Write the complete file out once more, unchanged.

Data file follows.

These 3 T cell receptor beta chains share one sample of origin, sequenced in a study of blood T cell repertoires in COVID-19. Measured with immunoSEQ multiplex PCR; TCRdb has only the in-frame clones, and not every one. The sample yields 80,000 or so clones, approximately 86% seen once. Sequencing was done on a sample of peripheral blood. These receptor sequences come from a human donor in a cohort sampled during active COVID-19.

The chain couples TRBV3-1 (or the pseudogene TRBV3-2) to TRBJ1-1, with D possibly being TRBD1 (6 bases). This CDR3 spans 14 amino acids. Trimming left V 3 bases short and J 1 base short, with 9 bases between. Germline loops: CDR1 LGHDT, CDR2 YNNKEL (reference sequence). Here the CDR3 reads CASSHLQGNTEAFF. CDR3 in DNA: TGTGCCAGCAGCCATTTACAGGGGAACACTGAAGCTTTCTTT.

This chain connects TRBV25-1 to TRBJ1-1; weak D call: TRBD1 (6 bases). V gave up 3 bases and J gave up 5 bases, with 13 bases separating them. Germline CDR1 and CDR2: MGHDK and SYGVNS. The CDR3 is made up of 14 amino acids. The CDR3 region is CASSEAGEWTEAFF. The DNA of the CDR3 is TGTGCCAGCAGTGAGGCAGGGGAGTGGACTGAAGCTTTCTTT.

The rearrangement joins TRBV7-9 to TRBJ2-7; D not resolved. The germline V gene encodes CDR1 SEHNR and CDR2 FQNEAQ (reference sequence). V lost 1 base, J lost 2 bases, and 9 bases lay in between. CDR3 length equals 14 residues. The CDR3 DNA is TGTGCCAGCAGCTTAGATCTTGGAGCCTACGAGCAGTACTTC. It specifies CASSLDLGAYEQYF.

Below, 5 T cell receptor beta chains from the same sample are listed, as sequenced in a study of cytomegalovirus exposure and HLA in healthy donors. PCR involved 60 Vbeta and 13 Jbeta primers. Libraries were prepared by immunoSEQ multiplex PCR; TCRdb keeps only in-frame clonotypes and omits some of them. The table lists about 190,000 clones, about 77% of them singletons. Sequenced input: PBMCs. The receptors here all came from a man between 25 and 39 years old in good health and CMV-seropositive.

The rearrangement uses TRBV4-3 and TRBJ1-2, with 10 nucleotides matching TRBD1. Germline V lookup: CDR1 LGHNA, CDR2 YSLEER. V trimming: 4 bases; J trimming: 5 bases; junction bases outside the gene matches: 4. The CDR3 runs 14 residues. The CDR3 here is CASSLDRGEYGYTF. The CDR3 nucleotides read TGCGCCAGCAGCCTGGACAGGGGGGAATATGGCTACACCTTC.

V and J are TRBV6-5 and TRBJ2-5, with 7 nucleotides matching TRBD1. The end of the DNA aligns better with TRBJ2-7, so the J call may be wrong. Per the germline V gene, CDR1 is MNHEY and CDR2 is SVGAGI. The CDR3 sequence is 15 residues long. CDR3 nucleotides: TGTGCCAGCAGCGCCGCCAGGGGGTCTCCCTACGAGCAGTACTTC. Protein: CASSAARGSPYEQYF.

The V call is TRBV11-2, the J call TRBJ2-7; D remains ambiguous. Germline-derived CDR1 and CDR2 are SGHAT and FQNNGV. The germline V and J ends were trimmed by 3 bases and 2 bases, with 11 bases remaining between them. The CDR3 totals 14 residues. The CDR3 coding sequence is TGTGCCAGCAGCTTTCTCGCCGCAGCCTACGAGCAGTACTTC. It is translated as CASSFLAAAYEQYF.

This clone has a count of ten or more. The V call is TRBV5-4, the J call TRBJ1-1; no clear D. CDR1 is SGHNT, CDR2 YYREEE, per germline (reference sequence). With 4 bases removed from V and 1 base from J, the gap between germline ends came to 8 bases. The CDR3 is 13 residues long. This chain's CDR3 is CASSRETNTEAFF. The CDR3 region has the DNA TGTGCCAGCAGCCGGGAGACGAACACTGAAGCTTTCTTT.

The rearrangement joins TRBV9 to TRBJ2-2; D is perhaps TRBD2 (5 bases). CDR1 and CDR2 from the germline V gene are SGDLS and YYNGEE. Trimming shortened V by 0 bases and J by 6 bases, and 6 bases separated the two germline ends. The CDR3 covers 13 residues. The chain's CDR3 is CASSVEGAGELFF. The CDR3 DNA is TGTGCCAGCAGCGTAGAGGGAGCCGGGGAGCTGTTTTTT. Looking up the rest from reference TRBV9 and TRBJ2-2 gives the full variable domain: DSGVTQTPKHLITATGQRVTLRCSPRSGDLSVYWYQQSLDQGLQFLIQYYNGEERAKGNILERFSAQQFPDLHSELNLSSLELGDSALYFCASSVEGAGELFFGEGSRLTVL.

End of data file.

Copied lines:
These 3 T cell receptor beta chains share one sample of origin, sequenced in a study of blood T cell repertoires in COVID-19. Measured with immunoSEQ multiplex PCR; TCRdb has only the in-frame clones, and not every one. The sample yields 80,000 or so clones, approximately 86% seen once. Sequencing was done on a sample of peripheral blood. These receptor sequences come from a human donor in a cohort sampled during active COVID-19.

The chain couples TRBV3-1 (or the pseudogene TRBV3-2) to TRBJ1-1, with D possibly being TRBD1 (6 bases). This CDR3 spans 14 amino acids. Trimming left V 3 bases short and J 1 base short, with 9 bases between. Germline loops: CDR1 LGHDT, CDR2 YNNKEL (reference sequence). Here the CDR3 reads CASSHLQGNTEAFF. CDR3 in DNA: TGTGCCAGCAGCCATTTACAGGGGAACACTGAAGCTTTCTTT.

This chain connects TRBV25-1 to TRBJ1-1; weak D call: TRBD1 (6 bases). V gave up 3 bases and J gave up 5 bases, with 13 bases separating them. Germline CDR1 and CDR2: MGHDK and SYGVNS. The CDR3 is made up of 14 amino acids. The CDR3 region is CASSEAGEWTEAFF. The DNA of the CDR3 is TGTGCCAGCAGTGAGGCAGGGGAGTGGACTGAAGCTTTCTTT.

The rearrangement joins TRBV7-9 to TRBJ2-7; D not resolved. The germline V gene encodes CDR1 SEHNR and CDR2 FQNEAQ (reference sequence). V lost 1 base, J lost 2 bases, and 9 bases lay in between. CDR3 length equals 14 residues. The CDR3 DNA is TGTGCCAGCAGCTTAGATCTTGGAGCCTACGAGCAGTACTTC. It specifies CASSLDLGAYEQYF.

Below, 5 T cell receptor beta chains from the same sample are listed, as sequenced in a study of cytomegalovirus exposure and HLA in healthy donors. PCR involved 60 Vbeta and 13 Jbeta primers. Libraries were prepared by immunoSEQ multiplex PCR; TCRdb keeps only in-frame clonotypes and omits some of them. The table lists about 190,000 clones, about 77% of them singletons. Sequenced input: PBMCs. The receptors here all came from a man between 25 and 39 years old in good health and CMV-seropositive.

The rearrangement uses TRBV4-3 and TRBJ1-2, with 10 nucleotides matching TRBD1. Germline V lookup: CDR1 LGHNA, CDR2 YSLEER. V trimming: 4 bases; J trimming: 5 bases; junction bases outside the gene matches: 4. The CDR3 runs 14 residues. The CDR3 here is CASSLDRGEYGYTF. The CDR3 nucleotides read TGCGCCAGCAGCCTGGACAGGGGGGAATATGGCTACACCTTC.

V and J are TRBV6-5 and TRBJ2-5, with 7 nucleotides matching TRBD1. The end of the DNA aligns better with TRBJ2-7, so the J call may be wrong. Per the germline V gene, CDR1 is MNHEY and CDR2 is SVGAGI. The CDR3 sequence is 15 residues long. CDR3 nucleotides: TGTGCCAGCAGCGCCGCCAGGGGGTCTCCCTACGAGCAGTACTTC. Protein: CASSAARGSPYEQYF.

The V call is TRBV11-2, the J call TRBJ2-7; D remains ambiguous. Germline-derived CDR1 and CDR2 are SGHAT and FQNNGV. The germline V and J ends were trimmed by 3 bases and 2 bases, with 11 bases remaining between them. The CDR3 totals 14 residues. The CDR3 coding sequence is TGTGCCAGCAGCTTTCTCGCCGCAGCCTACGAGCAGTACTTC. It is translated as CASSFLAAAYEQYF.

This clone has a count of ten or more. The V call is TRBV5-4, the J call TRBJ1-1; no clear D. CDR1 is SGHNT, CDR2 YYREEE, per germline (reference sequence). With 4 bases removed from V and 1 base from J, the gap between germline ends came to 8 bases. The CDR3 is 13 residues long. This chain's CDR3 is CASSRETNTEAFF. The CDR3 region has the DNA TGTGCCAGCAGCCGGGAGACGAACACTGAAGCTTTCTTT.

The rearrangement joins TRBV9 to TRBJ2-2; D is perhaps TRBD2 (5 bases). CDR1 and CDR2 from the germline V gene are SGDLS and YYNGEE. Trimming shortened V by 0 bases and J by 6 bases, and 6 bases separated the two germline ends. The CDR3 covers 13 residues. The chain's CDR3 is CASSVEGAGELFF. The CDR3 DNA is TGTGCCAGCAGCGTAGAGGGAGCCGGGGAGCTGTTTTTT. Looking up the rest from reference TRBV9 and TRBJ2-2 gives the full variable domain: DSGVTQTPKHLITATGQRVTLRCSPRSGDLSVYWYQQSLDQGLQFLIQYYNGEERAKGNILERFSAQQFPDLHSELNLSSLELGDSALYFCASSVEGAGELFFGEGSRLTVL.